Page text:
i.e. a positive temperature-dependent forcing occurs if the tipping point is activated and if T exceeds the threshold Talb=1.5 K. The tipping probability obeys Eq. (10) except that the threshold Ttipp is replaced by Talb. Note that this tipping point is reversible in the sense that Falb can decrease again if T decreases.
2.2 Optimisation and performance measures
As in DICE, we assume that all decisions are made by a single policy maker who aims to optimise the welfare of the (homogeneous) world population. As in DICE, welfare depends entirely on consumption. The economic output is spent on investment, I=rY, and global consumption, , where r is the saving rate and L and c are the world population and per capita consumption, respectively. We assume a fixed saving rate of r=22 %. The utility u (which can be thought of as the current happiness of the world population) depends on c: with γ=2 and the quantity to be maximised is the expectation value 𝔼(W) of the welfare W (the time-integrated discounted utility):
where t is (discrete) time and ρ the rate of pure time preference. The greater ρ, the less the far-future count towards W. The morally correct value of ρ has been fiercely discussed (Stern et al., 2007; Lilley, 2012; Ackerman, 2007). Here, we will not join the ethical debate on the correct value, but use the standard value of 1.5 % and perform a sensitivity study with ρ=0.5 (see Sect. 3.5).
The decision variables are the amount of CO2 abatement μ (the fraction of CO2 avoided) and the sulfur injection rate IS. The model is integrated in yearly time steps, but the decision variables μ and IS are changed only once a decade to save computational effort. The policy (sequence of values for μ and IS) is optimised such as to maximise the expected welfare, 𝔼(W), over a time horizon until 2400, though the far future is heavily discounted. The optimisation is performed using dynamic programming (see Appendix). Once an optimal policy is found, it is evaluated by running an ensemble of 5000 members with this policy and Monte Carlo realisations of the stochastic elements (climate tipping and SRM failure). The best policy is the one yielding the highest expected welfare 𝔼(W). For easier comparison, we define a performance measure based on the improvement of W under policy π with respect to a no-action policy ():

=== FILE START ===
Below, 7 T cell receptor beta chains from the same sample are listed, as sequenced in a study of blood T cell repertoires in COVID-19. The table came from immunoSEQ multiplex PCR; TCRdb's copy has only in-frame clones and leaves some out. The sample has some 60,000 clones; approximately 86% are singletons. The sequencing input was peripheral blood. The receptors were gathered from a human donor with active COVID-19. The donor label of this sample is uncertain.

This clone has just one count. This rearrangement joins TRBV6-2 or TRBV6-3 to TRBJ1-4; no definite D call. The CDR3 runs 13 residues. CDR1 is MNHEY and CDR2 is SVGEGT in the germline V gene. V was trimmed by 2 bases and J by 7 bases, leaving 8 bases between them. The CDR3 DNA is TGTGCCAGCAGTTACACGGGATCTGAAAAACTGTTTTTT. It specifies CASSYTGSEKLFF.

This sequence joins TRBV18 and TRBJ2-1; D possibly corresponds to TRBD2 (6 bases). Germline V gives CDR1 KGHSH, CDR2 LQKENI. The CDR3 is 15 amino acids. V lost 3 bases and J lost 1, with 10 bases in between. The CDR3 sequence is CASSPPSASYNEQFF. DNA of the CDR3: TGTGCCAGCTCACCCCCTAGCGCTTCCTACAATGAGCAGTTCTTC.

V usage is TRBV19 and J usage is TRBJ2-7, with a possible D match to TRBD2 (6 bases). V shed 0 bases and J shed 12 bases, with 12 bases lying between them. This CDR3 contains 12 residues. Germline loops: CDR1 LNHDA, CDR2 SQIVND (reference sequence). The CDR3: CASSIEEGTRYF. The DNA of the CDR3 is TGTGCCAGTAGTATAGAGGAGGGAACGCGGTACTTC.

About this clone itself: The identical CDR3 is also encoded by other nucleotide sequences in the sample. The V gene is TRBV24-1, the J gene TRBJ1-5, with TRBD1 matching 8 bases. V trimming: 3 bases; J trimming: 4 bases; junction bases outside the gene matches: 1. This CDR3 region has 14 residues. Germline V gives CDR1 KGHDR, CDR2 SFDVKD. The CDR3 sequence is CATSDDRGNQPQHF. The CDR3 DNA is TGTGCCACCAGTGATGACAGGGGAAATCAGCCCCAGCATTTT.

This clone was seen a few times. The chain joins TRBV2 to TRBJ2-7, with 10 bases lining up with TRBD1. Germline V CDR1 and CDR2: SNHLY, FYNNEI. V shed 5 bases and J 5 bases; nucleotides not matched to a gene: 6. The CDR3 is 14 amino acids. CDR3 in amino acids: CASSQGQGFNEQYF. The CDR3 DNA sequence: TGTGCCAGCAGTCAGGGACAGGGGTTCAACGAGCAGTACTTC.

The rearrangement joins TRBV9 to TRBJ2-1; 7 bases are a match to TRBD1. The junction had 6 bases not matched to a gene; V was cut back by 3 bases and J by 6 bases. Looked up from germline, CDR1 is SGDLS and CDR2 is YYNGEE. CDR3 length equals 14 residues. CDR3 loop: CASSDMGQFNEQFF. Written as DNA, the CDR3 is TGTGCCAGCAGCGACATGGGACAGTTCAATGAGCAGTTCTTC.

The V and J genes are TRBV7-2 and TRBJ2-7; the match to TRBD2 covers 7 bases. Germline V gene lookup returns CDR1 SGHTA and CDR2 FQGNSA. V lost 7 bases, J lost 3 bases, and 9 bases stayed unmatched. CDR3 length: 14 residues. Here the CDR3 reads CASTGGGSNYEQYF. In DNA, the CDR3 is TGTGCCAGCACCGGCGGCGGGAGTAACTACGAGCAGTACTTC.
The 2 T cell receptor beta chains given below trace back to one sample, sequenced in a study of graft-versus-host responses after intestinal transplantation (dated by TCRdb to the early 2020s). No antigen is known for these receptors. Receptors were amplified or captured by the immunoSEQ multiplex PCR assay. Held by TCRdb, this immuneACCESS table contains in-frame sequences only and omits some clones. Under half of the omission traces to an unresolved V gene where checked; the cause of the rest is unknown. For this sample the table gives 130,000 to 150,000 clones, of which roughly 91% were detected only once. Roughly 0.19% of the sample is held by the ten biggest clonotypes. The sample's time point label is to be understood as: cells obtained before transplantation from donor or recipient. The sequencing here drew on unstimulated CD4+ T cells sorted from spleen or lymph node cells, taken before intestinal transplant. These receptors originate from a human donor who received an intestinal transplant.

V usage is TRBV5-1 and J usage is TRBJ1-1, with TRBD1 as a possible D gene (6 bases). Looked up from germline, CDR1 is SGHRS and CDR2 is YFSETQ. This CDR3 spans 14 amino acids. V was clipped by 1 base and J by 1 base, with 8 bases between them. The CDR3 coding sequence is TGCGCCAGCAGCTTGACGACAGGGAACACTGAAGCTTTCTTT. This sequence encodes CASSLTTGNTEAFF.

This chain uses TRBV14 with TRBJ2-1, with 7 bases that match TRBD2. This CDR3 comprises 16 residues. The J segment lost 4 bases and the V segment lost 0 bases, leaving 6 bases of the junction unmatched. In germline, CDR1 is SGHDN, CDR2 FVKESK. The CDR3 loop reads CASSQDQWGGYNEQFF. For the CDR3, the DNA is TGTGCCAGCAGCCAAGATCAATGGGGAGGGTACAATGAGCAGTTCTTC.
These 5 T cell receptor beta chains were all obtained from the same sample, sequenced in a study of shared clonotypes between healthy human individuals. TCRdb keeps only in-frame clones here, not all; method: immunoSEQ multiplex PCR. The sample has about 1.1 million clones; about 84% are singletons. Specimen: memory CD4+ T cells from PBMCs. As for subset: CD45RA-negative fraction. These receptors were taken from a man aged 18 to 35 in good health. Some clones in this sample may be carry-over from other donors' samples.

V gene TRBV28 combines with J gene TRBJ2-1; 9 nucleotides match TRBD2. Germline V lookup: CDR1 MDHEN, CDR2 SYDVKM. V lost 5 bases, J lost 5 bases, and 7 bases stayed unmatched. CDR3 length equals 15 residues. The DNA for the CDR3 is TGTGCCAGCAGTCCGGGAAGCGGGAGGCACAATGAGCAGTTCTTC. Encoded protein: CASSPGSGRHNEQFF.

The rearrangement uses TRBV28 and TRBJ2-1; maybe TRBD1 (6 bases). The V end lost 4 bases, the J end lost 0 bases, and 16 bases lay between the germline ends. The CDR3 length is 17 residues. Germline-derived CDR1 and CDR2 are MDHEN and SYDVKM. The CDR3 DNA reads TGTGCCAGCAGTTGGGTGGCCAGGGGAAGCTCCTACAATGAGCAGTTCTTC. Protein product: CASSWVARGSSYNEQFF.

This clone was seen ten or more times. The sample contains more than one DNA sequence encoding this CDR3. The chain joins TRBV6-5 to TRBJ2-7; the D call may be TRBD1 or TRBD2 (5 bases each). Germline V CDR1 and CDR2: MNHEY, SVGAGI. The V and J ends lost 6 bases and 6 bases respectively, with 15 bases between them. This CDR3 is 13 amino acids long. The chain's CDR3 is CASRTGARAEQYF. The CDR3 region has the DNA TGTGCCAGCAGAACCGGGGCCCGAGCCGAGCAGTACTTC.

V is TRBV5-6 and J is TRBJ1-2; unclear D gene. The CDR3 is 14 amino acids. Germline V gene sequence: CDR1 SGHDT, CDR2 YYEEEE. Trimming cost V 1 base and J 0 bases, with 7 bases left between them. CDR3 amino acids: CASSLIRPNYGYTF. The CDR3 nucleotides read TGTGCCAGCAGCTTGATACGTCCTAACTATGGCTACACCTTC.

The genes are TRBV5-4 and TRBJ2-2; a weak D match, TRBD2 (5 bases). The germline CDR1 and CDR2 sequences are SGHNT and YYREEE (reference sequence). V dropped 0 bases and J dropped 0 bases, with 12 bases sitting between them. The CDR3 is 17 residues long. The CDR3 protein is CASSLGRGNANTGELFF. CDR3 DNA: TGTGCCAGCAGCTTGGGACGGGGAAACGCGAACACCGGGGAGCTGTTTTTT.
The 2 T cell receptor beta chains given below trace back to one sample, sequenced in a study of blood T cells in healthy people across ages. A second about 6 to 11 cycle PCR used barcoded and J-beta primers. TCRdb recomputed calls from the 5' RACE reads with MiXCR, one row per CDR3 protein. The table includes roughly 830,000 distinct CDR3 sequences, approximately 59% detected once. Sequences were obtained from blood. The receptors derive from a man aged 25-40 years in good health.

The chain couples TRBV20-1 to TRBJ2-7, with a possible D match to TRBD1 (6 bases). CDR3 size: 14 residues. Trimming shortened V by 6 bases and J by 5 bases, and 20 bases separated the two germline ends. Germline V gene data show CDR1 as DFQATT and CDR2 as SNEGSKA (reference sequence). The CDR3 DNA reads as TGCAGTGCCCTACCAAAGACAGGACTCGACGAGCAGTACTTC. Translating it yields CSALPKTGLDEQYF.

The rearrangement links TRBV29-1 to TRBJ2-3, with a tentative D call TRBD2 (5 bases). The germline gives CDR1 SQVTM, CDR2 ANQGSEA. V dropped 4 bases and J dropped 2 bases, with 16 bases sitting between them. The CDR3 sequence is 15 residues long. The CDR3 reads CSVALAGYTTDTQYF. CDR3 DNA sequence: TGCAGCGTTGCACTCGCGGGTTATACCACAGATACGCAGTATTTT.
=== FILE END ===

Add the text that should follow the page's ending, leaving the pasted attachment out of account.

where Wπ, W0, and WAD are the expectation values over the Monte Carlo ensemble of the welfare associated with policy π, the no-action case, and the optimal policy for the deterministic abatement-only case (the policy that would be optimal if the decision maker may only use abatement and no climate tipping occurs), respectively. By construction, the relative performance is 100 % for abatement-only scenario in the deterministic case.
Although the objective for the optimisation is the expectation value of the welfare, it is also interesting to investigate the range of possible welfare outcomes, especially the worst-case (or at least relatively bad) scenario. Hence we present two additional performance measures based on the 10th and 90th percentiles of the welfare Wπ. Similar to Eq. (13) we define ζX(π), the X-percentile relative performance of a policy π as
where Wπ,X is the Xth percentile of the welfare (discounted cumulated utility) for policy π. Note that WAD and W0 are still the mean (i.e. not percentiles) welfare associated with the optimal policy for the deterministic abatement-only case, and the no-action case, respectively.